Insights on the use of audio-visual content by surgeons

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David Armstrong

Options for disseminating research content have proliferated over the past decade, writes David Armstrong

Producing content is no longer limited to those with access to expensive hardware and software – with a little practice, any smartphone owner can easily record, edit, and upload both video and audio content in web-ready formats. This growing availability of content, combined with faster internet speeds, has also led to a change in how people consume research and practice-altering information.

A leading US-based nonprofit organisation, publishers of the leading journal in its field, recently commissioned TBI Communications to undertake a program of market research to understand how, when, and where its primary markets of academic and practicing surgeons were making use of non-article content, and the ramifications for ‘traditional’ research publishing. Our methodology included a mix of a quantitative survey and qualitative interviews with healthcare professionals and academic researchers. Participants were mostly based in the USA and UK, with a mean age of 46 and an average of 12 years spent in practice.

We found that video content was used by at least half of the respondents across all key age groups (26 to 65), typically for brief periods throughout the work day. Our research showed that surgeons typically consume video content in short bursts to review a technique ahead of surgery, or to inform patients about the treatment they’ll be receiving. Respondents showed a preference for peer reviewed content, but also appreciated the chance to review videos from multiple creators around a subject to help synthesise best practices – and as practicing surgeons are under significant time pressure, they have a strong preference for content that focuses on tips and tricks or actual techniques rather than including introductory materials such as preamble or preparing an incision site.

The research also examined respondents’ use of audio-based content such as podcasts. These appear to be growing in popularity, with many respondents indicating that they use them much more frequently than a few years ago. They’re most often used during a commute or other downtime such as working out, where reading the text of an article or viewing a video is less practical. While there are many different formats for podcasts and other content that are being explored by publishers and individual creators, our research participants appeared to prefer interviews, panel discussions, or – in the case of journal-specific content – digests of recent research highlights to help them quickly stay up to date in their subspecialty, as they might not have the time to sit down and read the latest papers individually. This latter option also presents the opportunity for publishers to curate content that benefits from the strength of their existing brands and the quality assurance offered by editorial oversight.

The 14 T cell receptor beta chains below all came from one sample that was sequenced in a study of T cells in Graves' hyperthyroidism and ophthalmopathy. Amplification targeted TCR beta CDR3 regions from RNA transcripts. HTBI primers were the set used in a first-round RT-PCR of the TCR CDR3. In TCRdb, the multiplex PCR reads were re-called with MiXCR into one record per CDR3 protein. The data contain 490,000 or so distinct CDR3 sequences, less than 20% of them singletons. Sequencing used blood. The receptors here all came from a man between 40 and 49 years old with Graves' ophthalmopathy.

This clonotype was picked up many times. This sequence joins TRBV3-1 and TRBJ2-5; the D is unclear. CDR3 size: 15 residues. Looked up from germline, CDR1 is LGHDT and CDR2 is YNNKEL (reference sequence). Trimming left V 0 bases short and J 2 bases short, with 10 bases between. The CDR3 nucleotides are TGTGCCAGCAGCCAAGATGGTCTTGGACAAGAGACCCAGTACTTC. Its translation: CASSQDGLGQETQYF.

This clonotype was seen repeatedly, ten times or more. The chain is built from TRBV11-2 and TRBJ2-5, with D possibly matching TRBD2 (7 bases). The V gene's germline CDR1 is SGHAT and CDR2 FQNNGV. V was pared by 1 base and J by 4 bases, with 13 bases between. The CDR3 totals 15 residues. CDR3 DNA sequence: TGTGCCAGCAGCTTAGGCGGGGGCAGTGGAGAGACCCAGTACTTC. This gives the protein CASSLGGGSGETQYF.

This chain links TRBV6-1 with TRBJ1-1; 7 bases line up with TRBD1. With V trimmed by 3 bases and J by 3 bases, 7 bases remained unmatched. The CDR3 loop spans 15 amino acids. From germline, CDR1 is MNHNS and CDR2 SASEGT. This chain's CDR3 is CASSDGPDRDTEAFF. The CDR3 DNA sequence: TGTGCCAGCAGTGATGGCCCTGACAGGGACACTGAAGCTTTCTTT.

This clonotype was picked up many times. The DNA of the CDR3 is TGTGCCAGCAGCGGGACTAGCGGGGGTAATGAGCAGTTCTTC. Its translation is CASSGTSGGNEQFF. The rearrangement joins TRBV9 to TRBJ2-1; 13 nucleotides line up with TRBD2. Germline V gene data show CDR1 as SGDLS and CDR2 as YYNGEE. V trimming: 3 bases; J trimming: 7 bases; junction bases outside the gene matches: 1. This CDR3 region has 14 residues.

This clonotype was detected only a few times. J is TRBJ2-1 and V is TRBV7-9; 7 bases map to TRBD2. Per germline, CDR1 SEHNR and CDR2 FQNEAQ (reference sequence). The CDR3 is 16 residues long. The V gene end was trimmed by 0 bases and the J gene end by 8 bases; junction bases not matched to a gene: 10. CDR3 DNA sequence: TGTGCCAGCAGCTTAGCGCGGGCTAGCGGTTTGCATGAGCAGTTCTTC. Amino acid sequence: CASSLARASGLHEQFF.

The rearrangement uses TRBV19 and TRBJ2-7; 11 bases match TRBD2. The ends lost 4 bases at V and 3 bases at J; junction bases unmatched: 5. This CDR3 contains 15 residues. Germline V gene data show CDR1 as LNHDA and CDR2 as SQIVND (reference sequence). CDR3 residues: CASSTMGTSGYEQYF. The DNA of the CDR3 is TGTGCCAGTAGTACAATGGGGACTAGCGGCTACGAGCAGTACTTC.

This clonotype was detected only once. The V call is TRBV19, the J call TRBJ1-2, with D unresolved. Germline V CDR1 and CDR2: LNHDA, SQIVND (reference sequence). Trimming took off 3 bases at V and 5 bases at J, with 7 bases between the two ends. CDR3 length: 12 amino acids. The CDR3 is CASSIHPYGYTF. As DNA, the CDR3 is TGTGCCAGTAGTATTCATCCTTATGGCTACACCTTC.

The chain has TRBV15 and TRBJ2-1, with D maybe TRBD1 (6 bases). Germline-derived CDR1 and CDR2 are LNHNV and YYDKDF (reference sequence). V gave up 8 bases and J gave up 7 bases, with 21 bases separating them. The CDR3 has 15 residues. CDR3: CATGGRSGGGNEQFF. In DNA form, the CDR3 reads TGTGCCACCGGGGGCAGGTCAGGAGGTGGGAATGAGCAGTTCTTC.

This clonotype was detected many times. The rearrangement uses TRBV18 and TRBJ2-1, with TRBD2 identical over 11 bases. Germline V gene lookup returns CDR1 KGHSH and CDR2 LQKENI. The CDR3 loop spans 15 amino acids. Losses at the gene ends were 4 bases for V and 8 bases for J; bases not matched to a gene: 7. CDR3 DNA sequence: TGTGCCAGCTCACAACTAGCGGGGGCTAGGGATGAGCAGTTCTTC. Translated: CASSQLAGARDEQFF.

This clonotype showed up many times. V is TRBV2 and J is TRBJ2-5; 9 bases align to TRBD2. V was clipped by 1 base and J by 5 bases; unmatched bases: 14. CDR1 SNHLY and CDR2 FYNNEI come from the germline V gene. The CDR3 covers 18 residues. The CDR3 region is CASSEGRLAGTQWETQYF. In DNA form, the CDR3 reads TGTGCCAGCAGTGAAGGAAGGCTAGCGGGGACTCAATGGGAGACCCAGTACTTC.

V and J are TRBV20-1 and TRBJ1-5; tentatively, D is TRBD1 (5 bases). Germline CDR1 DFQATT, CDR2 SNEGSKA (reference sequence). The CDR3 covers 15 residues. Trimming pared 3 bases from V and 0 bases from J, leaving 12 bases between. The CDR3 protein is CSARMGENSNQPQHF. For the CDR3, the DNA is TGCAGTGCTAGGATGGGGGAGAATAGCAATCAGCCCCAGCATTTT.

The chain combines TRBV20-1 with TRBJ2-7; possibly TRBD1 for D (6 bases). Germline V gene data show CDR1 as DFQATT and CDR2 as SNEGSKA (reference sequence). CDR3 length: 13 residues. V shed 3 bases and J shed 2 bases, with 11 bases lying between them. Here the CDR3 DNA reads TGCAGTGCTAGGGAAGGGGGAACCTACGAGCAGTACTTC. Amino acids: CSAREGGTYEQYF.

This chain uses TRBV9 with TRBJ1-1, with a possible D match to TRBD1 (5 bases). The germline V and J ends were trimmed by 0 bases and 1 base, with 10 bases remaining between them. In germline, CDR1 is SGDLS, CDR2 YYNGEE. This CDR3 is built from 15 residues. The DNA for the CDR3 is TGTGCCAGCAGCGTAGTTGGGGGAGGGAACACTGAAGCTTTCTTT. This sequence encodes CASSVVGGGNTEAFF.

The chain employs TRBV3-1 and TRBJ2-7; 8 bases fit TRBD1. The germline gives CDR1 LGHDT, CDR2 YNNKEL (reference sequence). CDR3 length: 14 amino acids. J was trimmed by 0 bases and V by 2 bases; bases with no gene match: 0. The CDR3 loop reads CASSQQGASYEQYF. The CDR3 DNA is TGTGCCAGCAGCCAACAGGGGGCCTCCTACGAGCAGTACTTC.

In general, there is strong agreement that audio-visual content should be something that adds significant value to any associated research – having an author or presenter simply read out a paper or present their key findings isn't seen as especially valuable to this audience; surgical techniques, tips & tricks, or discussion of the research problem and the implications of research findings are more likely to resonate with practicing surgeons. We also heard from respondents with an education component to their role that there is strong demand from learners for audio-visual content – this is a move that was already underway prior to the pandemic, but was accelerated by the move to online teaching necessitated by worldwide lockdowns. Learners appear to prefer content that can be easily referred to multiple times, and which can fit around their schedules rather than attending ‘live’ lectures. One lecturer mentioned that they expected learners would be more likely to watch a video or listen to a podcast multiple times than they would be to read a research paper more than once.

Another valuable piece of feedback was the importance of respondents’ time and the preference by some professionals for consuming video and audio content at faster-than-realtime speeds, as well as the use of chapter markers and timestamps to help them skip to the most relevant section(s) of content. This allows for a better fit with users’ busy schedules – for example, consuming an hour-long presentation in as little as 30 minutes, or bypassing opening remarks and focusing on the most relevant content without having to manually scan through a recording. 

In general, we saw that the importance of audio and visual content in surgeons’ workflows is growing, and will be a core part of their workflows in the future. Publishers will need to look to harnessing the strengths of each medium, and consider how best to compliment the research they are publishing with other content formats, in order to maximise discovery and ensure their continuing relevance.

• David Armstrong is senior manager for market intelligence and insight at TBI Communications